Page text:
If, however, there are only one or two party members, the Stealers will instead try to garner the party’s trust. They’ll come out of the building and welcome them to their home, offering them a place to rest and camp. They shall try to get them to lower their guard in hopes of eventually surprising them unaware and skinning them. (The harvested skin on both Stealers is currently wearing out and starting to deteriorate. The Mutant Lord may want to mention to observant players that the two nomads seem to have very dark and leathery hides.)

Skin Stealers (2) (AL C, MV 120' (40'), AC 6, HD 5, #AT 1 (sting or weapon), DG 1d4+poison or weapon, SV L5, ML 7, Mutations: toxic weapon, reflective epidermis (radiation), unique)

Once the Skin Stealers are dealt with, the party is free to explore the station if they wish. Over the years, it has been fairly well picked over and there isn’t much left to scavenge, but there are a few items of note to discover:
  • Hidden in a toolbox buried under some debris in a corner of the station’s garage are some of the items the Skin Stealers have collected from their victims. Within are 125 silver pieces, a Rad-Purge Shot, and one Healing Pack.
  • If anyone thinks of it, there is sadly no fuel in holding tanks, having been siphoned away a long time ago.
  • In a backroom storage area, the players can find two unopened cans of beef stew (someone's long-forgotten lunch) as well as a Visitor to the Area map. This pre-apocalypse map shows all of the roads, towns, and attractions in a 50-mile radius. Some of the attractions listed include things like Old Man's Cave, Mystery Hill, and other tourist traps. The current accuracy of the map is left up to the ML. Also the destinations listed could provide future adventure hooks for the party.
  • In the garage under one of the automotive racks, there appears to be a deep pit filled with old, filthy, discarded oil. This is not oil but rather a small-sized Black Pudding (MF Rulebook, pg. 62) that has taken up residence in the pit. The Skin Stealers treated it much like a “pet,” feeding it any animals they could trap as well as the discarded bodies of their victims. The Pudding never bothers the Stealers, but it may not take kindly to the strangers poking around the area.
Small Black Pudding (1) (AL N, MV 60' (20'), AC 6, HD 10, AT 1, DG 3d8, SV L5, ML 12, Mutations: toxic weapon)

If the Black Pudding is defeated and the pit is searched, the party will find many undigested bones of animals and humanoid creatures. They will also find a small metal box containing 24 copper pieces, 360 silver pieces, and 165 gold pieces. (The box belonged to one of the Stealers’ victims and was accidentally tossed in along with the owner’s body.)

Wednesday, June 17, 2009

Welcome to The Savage AfterWorld!

Greetings and welcome to the launch of The Savage AfterWorld! I hope you find the material within of use in your post-apocalyptic science fantasy RPG!

I've always been a fan of the "Ruined Earth" genre. The planet is in shambles - whether through natural disasters, extradimensional crises, or humanity's own hubris. Mankind struggles to climb its way back to a civilized society through the ruins of "what once was." Some survivors wish to rebuild. Other wish to take. And still others wish to burn all that remains. Films, books, and television shows have been based on this concept for many years. Perhaps I'll discuss some of these in a future post. (However, if you're here, it stands to reason you have more than a passing knowledge of this subject.)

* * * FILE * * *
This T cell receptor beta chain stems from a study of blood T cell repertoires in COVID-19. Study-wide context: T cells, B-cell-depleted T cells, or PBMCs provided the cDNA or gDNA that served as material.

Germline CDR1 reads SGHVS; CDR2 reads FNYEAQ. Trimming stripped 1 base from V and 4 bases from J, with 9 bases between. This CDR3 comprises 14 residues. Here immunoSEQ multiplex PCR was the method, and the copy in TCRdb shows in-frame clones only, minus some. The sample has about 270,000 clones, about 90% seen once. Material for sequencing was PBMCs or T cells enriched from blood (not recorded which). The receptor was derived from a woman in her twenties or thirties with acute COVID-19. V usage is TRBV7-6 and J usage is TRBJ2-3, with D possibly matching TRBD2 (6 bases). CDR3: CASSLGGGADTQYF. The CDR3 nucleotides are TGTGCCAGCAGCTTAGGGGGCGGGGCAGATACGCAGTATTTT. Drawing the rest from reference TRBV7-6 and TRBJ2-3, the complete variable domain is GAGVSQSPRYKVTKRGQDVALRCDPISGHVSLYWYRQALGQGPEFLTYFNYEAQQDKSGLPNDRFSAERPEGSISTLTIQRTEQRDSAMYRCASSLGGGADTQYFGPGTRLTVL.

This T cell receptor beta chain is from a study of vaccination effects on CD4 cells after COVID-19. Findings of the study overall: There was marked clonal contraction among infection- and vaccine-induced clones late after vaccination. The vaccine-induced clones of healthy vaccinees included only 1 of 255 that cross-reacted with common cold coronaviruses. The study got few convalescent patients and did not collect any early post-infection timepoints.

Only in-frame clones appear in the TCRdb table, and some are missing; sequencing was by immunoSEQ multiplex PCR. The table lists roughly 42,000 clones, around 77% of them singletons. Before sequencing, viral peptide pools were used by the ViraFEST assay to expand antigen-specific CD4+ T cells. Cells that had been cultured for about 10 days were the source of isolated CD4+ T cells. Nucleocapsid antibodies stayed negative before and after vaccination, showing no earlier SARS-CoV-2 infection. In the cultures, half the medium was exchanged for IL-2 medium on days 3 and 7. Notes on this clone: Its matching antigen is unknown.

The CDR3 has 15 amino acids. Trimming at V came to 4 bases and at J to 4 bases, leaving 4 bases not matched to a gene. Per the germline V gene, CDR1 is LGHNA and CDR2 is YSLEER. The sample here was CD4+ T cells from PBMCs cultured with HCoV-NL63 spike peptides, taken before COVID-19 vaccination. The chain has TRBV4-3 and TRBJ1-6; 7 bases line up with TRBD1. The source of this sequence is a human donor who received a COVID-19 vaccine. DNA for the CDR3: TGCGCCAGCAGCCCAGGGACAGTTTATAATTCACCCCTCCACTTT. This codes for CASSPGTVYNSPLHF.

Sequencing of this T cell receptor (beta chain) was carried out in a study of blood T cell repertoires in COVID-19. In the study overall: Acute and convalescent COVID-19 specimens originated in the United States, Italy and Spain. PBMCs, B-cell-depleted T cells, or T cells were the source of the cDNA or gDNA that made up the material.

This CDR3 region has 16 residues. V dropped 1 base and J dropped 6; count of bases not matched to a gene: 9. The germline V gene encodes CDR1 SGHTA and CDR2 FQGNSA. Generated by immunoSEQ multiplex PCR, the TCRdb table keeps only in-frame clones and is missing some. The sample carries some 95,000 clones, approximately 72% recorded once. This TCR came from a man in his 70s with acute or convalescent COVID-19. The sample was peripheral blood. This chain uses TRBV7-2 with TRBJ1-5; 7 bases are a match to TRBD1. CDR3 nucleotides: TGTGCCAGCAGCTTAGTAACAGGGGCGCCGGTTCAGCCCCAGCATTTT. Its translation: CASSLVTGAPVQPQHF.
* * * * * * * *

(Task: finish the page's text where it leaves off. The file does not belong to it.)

During the 1980s, I was heavily involved in TSR's Gamma World RPG. This game took the post-apocalyptic genre and turned it on its head. "What if," if posited, "the Earth were poisoned by radiation fallout, biological warfare agents, and other remnants? What if humans, plants, and animals mutated due to the poisons? And what would that world be like a thousand years later?" Adventures in the Gamma World were like no other. A talking evolved housecat with laser eyes, a human barbarian with the strength of 10 men, and a four-armed red-skinned lizard-dog may join forces to recover some advanced weapon from an ancient stronghold while fighting through hordes of blood-sucking mutant rabbit-fish. Great fun fighting and adventuring in the ruins of the world. But as happens with most RPG campaigns, it eventually ran its course; the players either moved on or moved away; and the "mutant future" of gaming past faded into memory.

Imagine my surprise and delight when I stumbled across a brand-new RPG in the same vein. Goblinoid Games' Mutant Future (see how I worked that in earlier?) very accurately and stylishly emulates the feel of those adventures of long ago. Billed as a "retro-clone," Mutant Future drops players into the same kind of radioactive wasteland populated with mutants, monsters, ruins, and ancient artifacts. It does this with a genuine old-school design that today's older players with recognize and appreciate while giving younger players a truly tight system that is also simple to play. And the setting just wraps everything up in a nice package (if you can consider anything with spider-goats as "nice).
Oh, and did I mention that the RPG is free? Here's a download link to this great game:
Enough blathering about myself and about my RPG history. I am truly impressed with Mutant Future and have decided to start this blog to better show my support. In the coming weeks, I plan to resurrect some of my old gaming RPG notes and files and present them here for the use of MF players and GMs. More than just The Mutant of The Week and a list of ancient artifacts to be discovered, this site will hopefully give you some ideas of running a campaign in The Savage AfterWorld. My hope is to also flesh out some of my own ideas for supporting the game with the input and review of the readers of this blog.
Anyway, thanks for stopping by. And be on the lookout for the denizens of The Savage AfterWorld who will be making their initial appearances here on this site.